Storage - I knew that I would only be using solid states in this build, whether it was one or multiple. In my last build I used Samsung's 840 pro and never once ran into an issue with it. That was a 128gb ssd that maybe cost $120 at the time. You can see how much has changed in terms of pricing. Anyways, with Samsung not failing me in my last build I decided to either get there 860 evo or try an m.2 drive. I knew I wanted my main storage to be an ssd so that meant that the drive would have to be at least 500gb. Going back to pricing differences, now you can buy a 512gb ssd (from Samsung at that, a company known for being on the expensive side) for the same price or less than what I payed for a 128gb ssd. In the end my eye was too big and I saw the 970 evo. Price no object..... I just wanted a reliable and fast 1tb ssd, so I got it. That may sound negative however theres nothing wrong with the ssd. In fact its crazy fast however there are cheaper and just as fast options from companies such as Crucial and WD (even in the m.2/NVMe market). All Im saying is do your research as NVMe's in particular can become quite expensive and there comes a point when the big performance difference you see in benchmarks doesn't translate to other normal tasks. (HDD to SSD you will notice a difference easily but Sata SSD to m.2 and Sata m.2 to NVMe the difference will be negligible in most cases)
GPU - Only going to say that the reason I got the 1070 so cheap is because my cousin sold it to me as he was upgrading to a 1080ti. I couldn't pass up the offer as the performance increase over my old Radeon 7950 was night and day.
Case - I wont write too much about the case as I discussed it so much above in the build history but I will say that the case met my expectations and never really fell short anywhere. Keep in mind that there are 2 versions, the I and then the Non-i version which I amusing here (Difference between smart hub and no smart hub)
PSU - Knew that with the small case and the PSU shroud that the GPU may become choked for air so I decided to go with an sfx psu. Gamer nexus did a good video (Always does good stuff) on this in the h200 case. PC Partpicker says that there is an issue the the PSU due to it being sfx andmost tower cases needing a bracket to accommodate such a PSU. The h200 however comes with one preinstalled so don't let it trick you.
Fans - Wanted something that had good performance without turning the computer into a jet about to take off on the runway. Saw the good reviews on the corsair ML series fans and also really likes the look of the fans with the white anti-vibration dampeners on the corners. The eloop took a little more research, I knew of noiseblocker (used a lot with watercooling) but I wasn't sure which would be the best to get to pair with the U12s. Finally decided on the B12-2 due to again its performance to noise level ratio. Personally I love the look of the eloop when the pc is on as the design makes the rotation flow look smooth and simple. (pictures may not do it justice but the way the light shines on it also looks fantastic) No complaints on any of the fans and all are running as best as they can with my current settings.
Peripherals, Accessories & ETC - The monitor I have had for some time now and it has worked beautifully since day 1. Its much faster and more responsive compared to my previous 1080p 60hz monitor from HP. I have been using the CM Quickfire for the longest out of the reused parts. This keyboard has given no problems and has been great for me seeing as I don't really have that much desk space (Don't use number pad, weird I know). I bought an M65 at the same time I bought the keyboard and used it up until about a month or so ago it began to act up and intermittently disconnect it self. I bought another one as besides that issue I loved how it felt and performed for me personally. Ill say it here while I remember but all of these peripherals (monitor included) are very subjective and you really have to try them in person to know if they are right for you. I refused to order a headset without testing their comfortability for myself as going off of what other people deem comfortable or of having great sound quality has backfired majorly on me in the past. (No one person is the same so a pair that you think are good may not be good for me) I was originally going to get the GSP500's from Sennheiser but couldnt find anywhere selling them with a pair out to test. So I ended up testing 10+ headsets before deciding to get the Voids. I was skeptical about the mesh material on the earcups at first but after trying them I realized the fit both my head and my ears the best. Plus they were wireless so I ended up picking them instead of all the others that I scoped out. (These weren't even on my list to be looked into) Again try to try these things out before you make a purchase only to be disappointed. The puck is a nice and cheap way to get your headset off the desk and the EKWB heatsink was decided upon after reading reviews and comparisons with NVMe storage in mind.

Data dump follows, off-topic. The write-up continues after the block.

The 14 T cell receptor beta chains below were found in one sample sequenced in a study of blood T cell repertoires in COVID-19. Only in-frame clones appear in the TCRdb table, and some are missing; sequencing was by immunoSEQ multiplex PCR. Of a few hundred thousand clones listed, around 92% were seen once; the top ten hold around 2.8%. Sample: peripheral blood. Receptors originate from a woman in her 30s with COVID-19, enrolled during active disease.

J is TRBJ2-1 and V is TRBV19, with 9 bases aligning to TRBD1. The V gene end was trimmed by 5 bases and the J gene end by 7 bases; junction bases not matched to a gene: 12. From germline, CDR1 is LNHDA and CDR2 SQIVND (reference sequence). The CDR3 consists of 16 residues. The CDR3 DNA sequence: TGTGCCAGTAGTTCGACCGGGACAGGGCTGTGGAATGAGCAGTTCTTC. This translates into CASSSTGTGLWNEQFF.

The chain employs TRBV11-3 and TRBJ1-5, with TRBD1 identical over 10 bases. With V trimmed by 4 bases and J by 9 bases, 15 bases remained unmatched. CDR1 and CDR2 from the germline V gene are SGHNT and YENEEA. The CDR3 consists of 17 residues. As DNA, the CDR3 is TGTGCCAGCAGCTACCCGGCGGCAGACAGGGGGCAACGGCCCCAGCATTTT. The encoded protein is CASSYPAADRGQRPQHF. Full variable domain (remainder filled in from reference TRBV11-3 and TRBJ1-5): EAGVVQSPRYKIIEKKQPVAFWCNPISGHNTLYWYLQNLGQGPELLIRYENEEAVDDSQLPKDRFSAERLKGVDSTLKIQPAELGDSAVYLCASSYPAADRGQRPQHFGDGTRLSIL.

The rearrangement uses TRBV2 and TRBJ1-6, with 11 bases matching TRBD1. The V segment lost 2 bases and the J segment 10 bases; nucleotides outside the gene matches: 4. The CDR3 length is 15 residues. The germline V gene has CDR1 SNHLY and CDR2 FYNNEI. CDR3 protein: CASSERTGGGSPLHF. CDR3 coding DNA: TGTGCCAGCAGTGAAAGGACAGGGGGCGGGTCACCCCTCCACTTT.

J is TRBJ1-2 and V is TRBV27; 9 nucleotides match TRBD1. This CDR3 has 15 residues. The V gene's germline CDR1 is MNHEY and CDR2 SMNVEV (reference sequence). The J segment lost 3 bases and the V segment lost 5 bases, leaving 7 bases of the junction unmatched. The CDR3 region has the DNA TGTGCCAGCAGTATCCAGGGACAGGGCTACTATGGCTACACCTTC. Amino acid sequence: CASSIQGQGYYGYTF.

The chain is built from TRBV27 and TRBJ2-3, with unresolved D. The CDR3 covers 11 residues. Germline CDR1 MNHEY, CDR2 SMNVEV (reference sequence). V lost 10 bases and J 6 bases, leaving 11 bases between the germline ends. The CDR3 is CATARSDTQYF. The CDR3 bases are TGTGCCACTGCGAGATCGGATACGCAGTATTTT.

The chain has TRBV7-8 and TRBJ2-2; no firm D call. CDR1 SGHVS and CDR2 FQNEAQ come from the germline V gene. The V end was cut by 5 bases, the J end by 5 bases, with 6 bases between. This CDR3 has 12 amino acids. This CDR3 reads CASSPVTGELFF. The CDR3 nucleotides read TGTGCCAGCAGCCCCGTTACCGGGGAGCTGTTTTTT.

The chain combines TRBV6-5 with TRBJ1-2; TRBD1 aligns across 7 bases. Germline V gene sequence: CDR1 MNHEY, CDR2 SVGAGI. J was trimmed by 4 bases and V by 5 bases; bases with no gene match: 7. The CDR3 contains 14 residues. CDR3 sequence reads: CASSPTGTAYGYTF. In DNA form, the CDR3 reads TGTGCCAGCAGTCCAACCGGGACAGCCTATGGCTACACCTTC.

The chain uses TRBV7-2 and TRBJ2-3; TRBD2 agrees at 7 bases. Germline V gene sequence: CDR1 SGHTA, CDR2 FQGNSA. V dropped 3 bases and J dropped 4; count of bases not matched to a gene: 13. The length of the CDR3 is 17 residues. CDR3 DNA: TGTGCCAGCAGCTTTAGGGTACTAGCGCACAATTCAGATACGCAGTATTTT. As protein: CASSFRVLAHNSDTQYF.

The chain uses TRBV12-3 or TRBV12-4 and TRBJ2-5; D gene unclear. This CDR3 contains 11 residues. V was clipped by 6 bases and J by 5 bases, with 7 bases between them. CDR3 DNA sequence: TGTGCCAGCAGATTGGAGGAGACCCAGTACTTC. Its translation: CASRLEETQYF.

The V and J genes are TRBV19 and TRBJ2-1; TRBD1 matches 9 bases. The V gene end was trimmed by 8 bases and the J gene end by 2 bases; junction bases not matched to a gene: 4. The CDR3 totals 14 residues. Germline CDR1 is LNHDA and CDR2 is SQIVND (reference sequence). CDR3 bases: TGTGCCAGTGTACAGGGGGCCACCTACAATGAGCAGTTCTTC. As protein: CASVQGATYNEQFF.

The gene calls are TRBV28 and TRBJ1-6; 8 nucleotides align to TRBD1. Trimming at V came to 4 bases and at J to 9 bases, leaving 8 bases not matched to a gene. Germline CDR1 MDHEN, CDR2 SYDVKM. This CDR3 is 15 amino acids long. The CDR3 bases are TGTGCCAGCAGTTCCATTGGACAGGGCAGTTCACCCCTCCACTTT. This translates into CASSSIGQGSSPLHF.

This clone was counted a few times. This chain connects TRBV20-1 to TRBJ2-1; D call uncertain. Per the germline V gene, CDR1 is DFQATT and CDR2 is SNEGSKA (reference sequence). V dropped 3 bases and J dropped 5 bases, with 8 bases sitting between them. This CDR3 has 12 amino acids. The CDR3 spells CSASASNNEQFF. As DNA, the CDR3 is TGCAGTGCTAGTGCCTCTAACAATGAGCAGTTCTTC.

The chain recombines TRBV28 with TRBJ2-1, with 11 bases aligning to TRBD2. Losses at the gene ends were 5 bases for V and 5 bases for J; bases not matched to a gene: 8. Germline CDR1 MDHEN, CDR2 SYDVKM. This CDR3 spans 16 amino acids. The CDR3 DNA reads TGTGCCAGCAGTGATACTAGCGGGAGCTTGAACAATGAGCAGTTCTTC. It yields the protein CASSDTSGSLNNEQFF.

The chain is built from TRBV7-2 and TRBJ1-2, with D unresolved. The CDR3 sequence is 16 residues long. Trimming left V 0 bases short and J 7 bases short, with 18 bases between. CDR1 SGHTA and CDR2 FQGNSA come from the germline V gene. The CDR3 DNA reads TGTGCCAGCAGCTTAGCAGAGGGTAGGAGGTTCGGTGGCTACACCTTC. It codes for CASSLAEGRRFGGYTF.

Other Notes - Building this PC was a blast and much easier than I expected. There were times where either the cable wasn't positioned properly or my hands were to big and clumsy to plug in or fasten a part. I have only been up and running for a few days now but I can say that other than R6 Siege, I am having no issues with the computer.
I tried my best to get decent pictures but I only have my smartphone so apologies for the quality on some of the photo's. Its hard to see but I have a black, white and red color scheme going on. The ram is current set to have 1 stick as white and the other as red. Its looks great in person but I don't think it comes across that way in the photo's if at all.
The title by the way (if you hadn't guessed it already) is referencing Tremors. A movie series near and dear to my heart. Lets just say the Graboids upgraded but downsized. If you haven't watched at least the first 2 then I suggest you do.
Please feel free to comment and critique. Let me know if you have any questions or would like advice/help on a build or if you have questions about a specific part or piece of tech and I will try my best to explain and assist. (Thats what this site is for right)